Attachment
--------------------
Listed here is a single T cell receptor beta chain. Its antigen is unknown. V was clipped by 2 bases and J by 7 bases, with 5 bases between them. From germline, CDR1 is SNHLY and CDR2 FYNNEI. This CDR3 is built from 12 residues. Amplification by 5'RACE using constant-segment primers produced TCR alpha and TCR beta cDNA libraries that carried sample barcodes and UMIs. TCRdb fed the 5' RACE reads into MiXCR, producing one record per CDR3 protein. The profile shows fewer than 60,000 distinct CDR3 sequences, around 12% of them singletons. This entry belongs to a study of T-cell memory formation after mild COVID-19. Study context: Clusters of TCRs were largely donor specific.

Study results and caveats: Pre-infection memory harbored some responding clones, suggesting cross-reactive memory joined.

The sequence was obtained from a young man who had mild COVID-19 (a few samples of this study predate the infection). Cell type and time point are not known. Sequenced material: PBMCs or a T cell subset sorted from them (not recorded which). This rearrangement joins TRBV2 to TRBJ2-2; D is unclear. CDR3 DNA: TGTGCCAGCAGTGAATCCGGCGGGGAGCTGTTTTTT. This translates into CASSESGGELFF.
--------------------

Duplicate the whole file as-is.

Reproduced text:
Listed here is a single T cell receptor beta chain. Its antigen is unknown. V was clipped by 2 bases and J by 7 bases, with 5 bases between them. From germline, CDR1 is SNHLY and CDR2 FYNNEI. This CDR3 is built from 12 residues. Amplification by 5'RACE using constant-segment primers produced TCR alpha and TCR beta cDNA libraries that carried sample barcodes and UMIs. TCRdb fed the 5' RACE reads into MiXCR, producing one record per CDR3 protein. The profile shows fewer than 60,000 distinct CDR3 sequences, around 12% of them singletons. This entry belongs to a study of T-cell memory formation after mild COVID-19. Study context: Clusters of TCRs were largely donor specific.

Study results and caveats: Pre-infection memory harbored some responding clones, suggesting cross-reactive memory joined.

The sequence was obtained from a young man who had mild COVID-19 (a few samples of this study predate the infection). Cell type and time point are not known. Sequenced material: PBMCs or a T cell subset sorted from them (not recorded which). This rearrangement joins TRBV2 to TRBJ2-2; D is unclear. CDR3 DNA: TGTGCCAGCAGTGAATCCGGCGGGGAGCTGTTTTTT. This translates into CASSESGGELFF.